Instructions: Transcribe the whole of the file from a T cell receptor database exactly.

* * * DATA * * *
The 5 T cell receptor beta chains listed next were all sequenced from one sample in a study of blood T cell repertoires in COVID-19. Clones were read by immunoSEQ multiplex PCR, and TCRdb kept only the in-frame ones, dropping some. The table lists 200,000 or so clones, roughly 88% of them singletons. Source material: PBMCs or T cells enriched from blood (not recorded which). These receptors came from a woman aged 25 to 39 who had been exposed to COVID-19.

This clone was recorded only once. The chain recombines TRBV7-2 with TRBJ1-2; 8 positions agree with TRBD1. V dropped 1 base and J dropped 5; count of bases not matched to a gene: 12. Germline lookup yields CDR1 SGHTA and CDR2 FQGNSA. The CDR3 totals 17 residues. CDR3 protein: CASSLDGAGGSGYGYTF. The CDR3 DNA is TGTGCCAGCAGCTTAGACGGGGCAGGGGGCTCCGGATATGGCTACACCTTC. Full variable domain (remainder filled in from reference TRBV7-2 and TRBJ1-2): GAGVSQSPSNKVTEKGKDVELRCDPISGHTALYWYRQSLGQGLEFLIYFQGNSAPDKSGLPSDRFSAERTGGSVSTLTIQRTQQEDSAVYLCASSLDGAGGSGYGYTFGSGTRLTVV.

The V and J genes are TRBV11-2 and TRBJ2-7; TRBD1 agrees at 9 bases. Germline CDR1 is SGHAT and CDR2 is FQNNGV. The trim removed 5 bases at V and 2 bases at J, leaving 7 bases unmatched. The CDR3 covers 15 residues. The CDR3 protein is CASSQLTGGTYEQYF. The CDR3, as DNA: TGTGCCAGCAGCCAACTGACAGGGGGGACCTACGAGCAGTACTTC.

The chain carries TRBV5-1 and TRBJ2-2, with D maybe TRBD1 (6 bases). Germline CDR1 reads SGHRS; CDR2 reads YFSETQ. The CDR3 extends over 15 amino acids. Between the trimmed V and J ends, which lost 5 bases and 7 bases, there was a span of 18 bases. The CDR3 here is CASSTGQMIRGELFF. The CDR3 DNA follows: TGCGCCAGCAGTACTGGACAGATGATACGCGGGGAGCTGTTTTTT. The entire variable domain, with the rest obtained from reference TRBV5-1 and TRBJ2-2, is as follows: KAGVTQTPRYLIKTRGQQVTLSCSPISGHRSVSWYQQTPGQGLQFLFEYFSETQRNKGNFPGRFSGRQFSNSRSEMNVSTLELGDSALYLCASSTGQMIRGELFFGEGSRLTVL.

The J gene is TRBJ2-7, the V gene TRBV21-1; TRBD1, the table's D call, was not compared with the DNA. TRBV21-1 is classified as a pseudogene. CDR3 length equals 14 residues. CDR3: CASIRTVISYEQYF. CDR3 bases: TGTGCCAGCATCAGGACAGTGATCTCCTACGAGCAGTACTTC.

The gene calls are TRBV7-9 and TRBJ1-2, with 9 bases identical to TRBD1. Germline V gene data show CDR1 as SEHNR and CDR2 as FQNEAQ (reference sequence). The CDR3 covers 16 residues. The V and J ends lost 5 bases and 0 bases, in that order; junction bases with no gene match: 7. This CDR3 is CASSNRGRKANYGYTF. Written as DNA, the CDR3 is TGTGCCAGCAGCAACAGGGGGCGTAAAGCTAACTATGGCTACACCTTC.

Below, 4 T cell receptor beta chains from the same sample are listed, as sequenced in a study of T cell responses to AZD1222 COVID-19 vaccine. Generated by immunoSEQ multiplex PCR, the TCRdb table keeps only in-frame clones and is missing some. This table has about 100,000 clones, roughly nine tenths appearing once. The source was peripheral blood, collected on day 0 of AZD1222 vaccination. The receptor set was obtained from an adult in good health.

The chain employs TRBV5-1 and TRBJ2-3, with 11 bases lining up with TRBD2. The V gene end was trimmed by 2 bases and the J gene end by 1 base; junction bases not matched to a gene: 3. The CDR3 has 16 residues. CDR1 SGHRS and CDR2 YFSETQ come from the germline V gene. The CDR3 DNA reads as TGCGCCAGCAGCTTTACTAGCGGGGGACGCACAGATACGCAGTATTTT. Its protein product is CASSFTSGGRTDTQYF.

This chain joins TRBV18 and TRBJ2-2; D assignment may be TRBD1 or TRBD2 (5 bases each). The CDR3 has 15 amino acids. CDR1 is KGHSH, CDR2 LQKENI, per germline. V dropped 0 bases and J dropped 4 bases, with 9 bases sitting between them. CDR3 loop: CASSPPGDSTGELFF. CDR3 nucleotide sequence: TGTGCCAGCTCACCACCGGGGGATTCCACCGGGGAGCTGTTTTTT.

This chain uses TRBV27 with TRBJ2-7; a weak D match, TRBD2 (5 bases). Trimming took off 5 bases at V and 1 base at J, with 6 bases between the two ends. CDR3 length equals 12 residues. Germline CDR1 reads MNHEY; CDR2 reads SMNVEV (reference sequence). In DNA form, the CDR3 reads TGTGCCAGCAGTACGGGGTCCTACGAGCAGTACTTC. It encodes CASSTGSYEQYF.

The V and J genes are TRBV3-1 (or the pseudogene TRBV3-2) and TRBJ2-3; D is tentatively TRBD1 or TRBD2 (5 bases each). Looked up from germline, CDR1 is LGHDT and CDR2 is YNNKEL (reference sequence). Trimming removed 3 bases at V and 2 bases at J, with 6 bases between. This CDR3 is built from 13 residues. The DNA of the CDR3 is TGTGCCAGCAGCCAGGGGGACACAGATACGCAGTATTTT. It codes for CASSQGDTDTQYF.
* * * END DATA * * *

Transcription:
The 5 T cell receptor beta chains listed next were all sequenced from one sample in a study of blood T cell repertoires in COVID-19. Clones were read by immunoSEQ multiplex PCR, and TCRdb kept only the in-frame ones, dropping some. The table lists 200,000 or so clones, roughly 88% of them singletons. Source material: PBMCs or T cells enriched from blood (not recorded which). These receptors came from a woman aged 25 to 39 who had been exposed to COVID-19.

This clone was recorded only once. The chain recombines TRBV7-2 with TRBJ1-2; 8 positions agree with TRBD1. V dropped 1 base and J dropped 5; count of bases not matched to a gene: 12. Germline lookup yields CDR1 SGHTA and CDR2 FQGNSA. The CDR3 totals 17 residues. CDR3 protein: CASSLDGAGGSGYGYTF. The CDR3 DNA is TGTGCCAGCAGCTTAGACGGGGCAGGGGGCTCCGGATATGGCTACACCTTC. Full variable domain (remainder filled in from reference TRBV7-2 and TRBJ1-2): GAGVSQSPSNKVTEKGKDVELRCDPISGHTALYWYRQSLGQGLEFLIYFQGNSAPDKSGLPSDRFSAERTGGSVSTLTIQRTQQEDSAVYLCASSLDGAGGSGYGYTFGSGTRLTVV.

The V and J genes are TRBV11-2 and TRBJ2-7; TRBD1 agrees at 9 bases. Germline CDR1 is SGHAT and CDR2 is FQNNGV. The trim removed 5 bases at V and 2 bases at J, leaving 7 bases unmatched. The CDR3 covers 15 residues. The CDR3 protein is CASSQLTGGTYEQYF. The CDR3, as DNA: TGTGCCAGCAGCCAACTGACAGGGGGGACCTACGAGCAGTACTTC.

The chain carries TRBV5-1 and TRBJ2-2, with D maybe TRBD1 (6 bases). Germline CDR1 reads SGHRS; CDR2 reads YFSETQ. The CDR3 extends over 15 amino acids. Between the trimmed V and J ends, which lost 5 bases and 7 bases, there was a span of 18 bases. The CDR3 here is CASSTGQMIRGELFF. The CDR3 DNA follows: TGCGCCAGCAGTACTGGACAGATGATACGCGGGGAGCTGTTTTTT. The entire variable domain, with the rest obtained from reference TRBV5-1 and TRBJ2-2, is as follows: KAGVTQTPRYLIKTRGQQVTLSCSPISGHRSVSWYQQTPGQGLQFLFEYFSETQRNKGNFPGRFSGRQFSNSRSEMNVSTLELGDSALYLCASSTGQMIRGELFFGEGSRLTVL.

The J gene is TRBJ2-7, the V gene TRBV21-1; TRBD1, the table's D call, was not compared with the DNA. TRBV21-1 is classified as a pseudogene. CDR3 length equals 14 residues. CDR3: CASIRTVISYEQYF. CDR3 bases: TGTGCCAGCATCAGGACAGTGATCTCCTACGAGCAGTACTTC.

The gene calls are TRBV7-9 and TRBJ1-2, with 9 bases identical to TRBD1. Germline V gene data show CDR1 as SEHNR and CDR2 as FQNEAQ (reference sequence). The CDR3 covers 16 residues. The V and J ends lost 5 bases and 0 bases, in that order; junction bases with no gene match: 7. This CDR3 is CASSNRGRKANYGYTF. Written as DNA, the CDR3 is TGTGCCAGCAGCAACAGGGGGCGTAAAGCTAACTATGGCTACACCTTC.

Below, 4 T cell receptor beta chains from the same sample are listed, as sequenced in a study of T cell responses to AZD1222 COVID-19 vaccine. Generated by immunoSEQ multiplex PCR, the TCRdb table keeps only in-frame clones and is missing some. This table has about 100,000 clones, roughly nine tenths appearing once. The source was peripheral blood, collected on day 0 of AZD1222 vaccination. The receptor set was obtained from an adult in good health.

The chain employs TRBV5-1 and TRBJ2-3, with 11 bases lining up with TRBD2. The V gene end was trimmed by 2 bases and the J gene end by 1 base; junction bases not matched to a gene: 3. The CDR3 has 16 residues. CDR1 SGHRS and CDR2 YFSETQ come from the germline V gene. The CDR3 DNA reads as TGCGCCAGCAGCTTTACTAGCGGGGGACGCACAGATACGCAGTATTTT. Its protein product is CASSFTSGGRTDTQYF.

This chain joins TRBV18 and TRBJ2-2; D assignment may be TRBD1 or TRBD2 (5 bases each). The CDR3 has 15 amino acids. CDR1 is KGHSH, CDR2 LQKENI, per germline. V dropped 0 bases and J dropped 4 bases, with 9 bases sitting between them. CDR3 loop: CASSPPGDSTGELFF. CDR3 nucleotide sequence: TGTGCCAGCTCACCACCGGGGGATTCCACCGGGGAGCTGTTTTTT.

This chain uses TRBV27 with TRBJ2-7; a weak D match, TRBD2 (5 bases). Trimming took off 5 bases at V and 1 base at J, with 6 bases between the two ends. CDR3 length equals 12 residues. Germline CDR1 reads MNHEY; CDR2 reads SMNVEV (reference sequence). In DNA form, the CDR3 reads TGTGCCAGCAGTACGGGGTCCTACGAGCAGTACTTC. It encodes CASSTGSYEQYF.

The V and J genes are TRBV3-1 (or the pseudogene TRBV3-2) and TRBJ2-3; D is tentatively TRBD1 or TRBD2 (5 bases each). Looked up from germline, CDR1 is LGHDT and CDR2 is YNNKEL (reference sequence). Trimming removed 3 bases at V and 2 bases at J, with 6 bases between. This CDR3 is built from 13 residues. The DNA of the CDR3 is TGTGCCAGCAGCCAGGGGGACACAGATACGCAGTATTTT. It codes for CASSQGDTDTQYF.